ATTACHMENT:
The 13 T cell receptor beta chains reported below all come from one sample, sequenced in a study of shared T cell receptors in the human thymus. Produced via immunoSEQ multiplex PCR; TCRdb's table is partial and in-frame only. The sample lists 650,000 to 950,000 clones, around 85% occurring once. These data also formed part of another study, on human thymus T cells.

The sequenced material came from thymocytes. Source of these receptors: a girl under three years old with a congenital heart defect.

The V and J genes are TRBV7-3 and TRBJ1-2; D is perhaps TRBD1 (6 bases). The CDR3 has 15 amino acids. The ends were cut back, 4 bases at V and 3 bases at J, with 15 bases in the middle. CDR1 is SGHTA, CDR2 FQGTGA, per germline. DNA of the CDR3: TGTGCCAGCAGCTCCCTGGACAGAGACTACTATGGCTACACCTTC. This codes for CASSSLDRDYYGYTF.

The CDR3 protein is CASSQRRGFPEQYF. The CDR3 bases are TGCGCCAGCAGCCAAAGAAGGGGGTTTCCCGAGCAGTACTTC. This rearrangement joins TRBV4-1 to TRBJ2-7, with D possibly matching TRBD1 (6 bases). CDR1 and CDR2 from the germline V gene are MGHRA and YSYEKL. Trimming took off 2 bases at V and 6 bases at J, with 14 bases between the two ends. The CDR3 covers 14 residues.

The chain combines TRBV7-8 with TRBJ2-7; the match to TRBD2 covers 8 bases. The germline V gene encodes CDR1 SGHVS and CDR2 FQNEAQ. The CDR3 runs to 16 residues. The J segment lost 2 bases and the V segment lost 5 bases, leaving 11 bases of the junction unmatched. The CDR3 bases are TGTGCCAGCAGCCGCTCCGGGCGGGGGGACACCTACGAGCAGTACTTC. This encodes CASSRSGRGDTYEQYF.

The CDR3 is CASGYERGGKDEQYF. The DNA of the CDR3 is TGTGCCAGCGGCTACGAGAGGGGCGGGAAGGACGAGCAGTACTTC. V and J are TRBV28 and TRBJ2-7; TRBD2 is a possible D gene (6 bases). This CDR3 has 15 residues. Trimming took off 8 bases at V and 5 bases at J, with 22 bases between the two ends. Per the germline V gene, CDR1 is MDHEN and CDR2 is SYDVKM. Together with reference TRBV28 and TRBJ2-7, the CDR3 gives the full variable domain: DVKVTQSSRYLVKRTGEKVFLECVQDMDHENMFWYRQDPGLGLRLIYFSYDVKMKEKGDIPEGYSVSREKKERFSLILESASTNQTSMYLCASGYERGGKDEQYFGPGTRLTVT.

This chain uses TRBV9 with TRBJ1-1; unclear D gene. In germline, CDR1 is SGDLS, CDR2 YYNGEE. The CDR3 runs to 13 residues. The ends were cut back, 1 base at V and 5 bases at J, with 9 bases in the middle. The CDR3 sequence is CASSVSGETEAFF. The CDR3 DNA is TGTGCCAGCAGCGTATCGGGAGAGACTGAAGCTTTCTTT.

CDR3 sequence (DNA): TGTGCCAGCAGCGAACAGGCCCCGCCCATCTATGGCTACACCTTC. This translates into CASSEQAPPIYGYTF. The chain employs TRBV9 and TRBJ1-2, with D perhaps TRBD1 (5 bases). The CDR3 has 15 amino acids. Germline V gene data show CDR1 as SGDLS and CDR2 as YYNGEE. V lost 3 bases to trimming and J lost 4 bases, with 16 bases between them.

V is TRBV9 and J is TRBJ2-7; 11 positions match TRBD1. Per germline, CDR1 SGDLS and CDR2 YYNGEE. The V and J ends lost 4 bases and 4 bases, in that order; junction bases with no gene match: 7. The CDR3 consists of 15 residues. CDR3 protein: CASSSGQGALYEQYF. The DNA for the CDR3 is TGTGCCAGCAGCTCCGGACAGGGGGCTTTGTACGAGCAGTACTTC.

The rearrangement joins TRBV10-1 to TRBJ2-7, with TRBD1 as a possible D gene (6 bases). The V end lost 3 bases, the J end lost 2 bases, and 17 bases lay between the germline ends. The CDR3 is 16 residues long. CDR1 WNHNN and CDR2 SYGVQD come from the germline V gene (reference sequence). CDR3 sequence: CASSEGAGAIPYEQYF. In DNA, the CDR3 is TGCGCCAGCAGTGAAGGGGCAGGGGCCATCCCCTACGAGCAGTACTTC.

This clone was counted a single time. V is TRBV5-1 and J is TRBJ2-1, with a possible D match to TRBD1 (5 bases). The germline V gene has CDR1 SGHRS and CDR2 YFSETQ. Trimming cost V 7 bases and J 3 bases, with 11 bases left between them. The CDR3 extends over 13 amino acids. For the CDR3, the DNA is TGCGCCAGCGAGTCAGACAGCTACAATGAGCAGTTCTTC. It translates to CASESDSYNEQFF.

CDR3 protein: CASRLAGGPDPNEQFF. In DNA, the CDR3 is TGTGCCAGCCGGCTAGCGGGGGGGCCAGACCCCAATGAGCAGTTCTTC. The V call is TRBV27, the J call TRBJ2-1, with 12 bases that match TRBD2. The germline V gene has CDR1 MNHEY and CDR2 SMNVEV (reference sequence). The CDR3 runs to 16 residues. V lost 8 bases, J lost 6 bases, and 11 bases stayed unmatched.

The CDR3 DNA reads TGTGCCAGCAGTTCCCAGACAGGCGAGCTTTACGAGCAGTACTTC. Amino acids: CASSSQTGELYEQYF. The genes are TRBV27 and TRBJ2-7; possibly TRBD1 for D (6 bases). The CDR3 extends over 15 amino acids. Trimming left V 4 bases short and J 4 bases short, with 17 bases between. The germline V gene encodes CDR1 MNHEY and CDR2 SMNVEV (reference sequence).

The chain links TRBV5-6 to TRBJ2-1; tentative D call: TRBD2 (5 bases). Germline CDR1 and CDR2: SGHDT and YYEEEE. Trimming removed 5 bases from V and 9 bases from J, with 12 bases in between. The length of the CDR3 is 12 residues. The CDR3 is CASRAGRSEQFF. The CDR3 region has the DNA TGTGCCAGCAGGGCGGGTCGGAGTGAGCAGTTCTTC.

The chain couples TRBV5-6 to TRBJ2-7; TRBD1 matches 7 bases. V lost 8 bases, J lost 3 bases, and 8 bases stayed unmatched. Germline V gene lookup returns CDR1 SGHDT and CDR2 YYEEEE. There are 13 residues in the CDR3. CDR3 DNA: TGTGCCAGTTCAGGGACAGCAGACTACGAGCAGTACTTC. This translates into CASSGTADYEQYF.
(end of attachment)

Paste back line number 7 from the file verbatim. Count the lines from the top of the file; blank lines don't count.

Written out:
This chain uses TRBV9 with TRBJ1-1; unclear D gene. In germline, CDR1 is SGDLS, CDR2 YYNGEE. The CDR3 runs to 13 residues. The ends were cut back, 1 base at V and 5 bases at J, with 9 bases in the middle. The CDR3 sequence is CASSVSGETEAFF. The CDR3 DNA is TGTGCCAGCAGCGTATCGGGAGAGACTGAAGCTTTCTTT.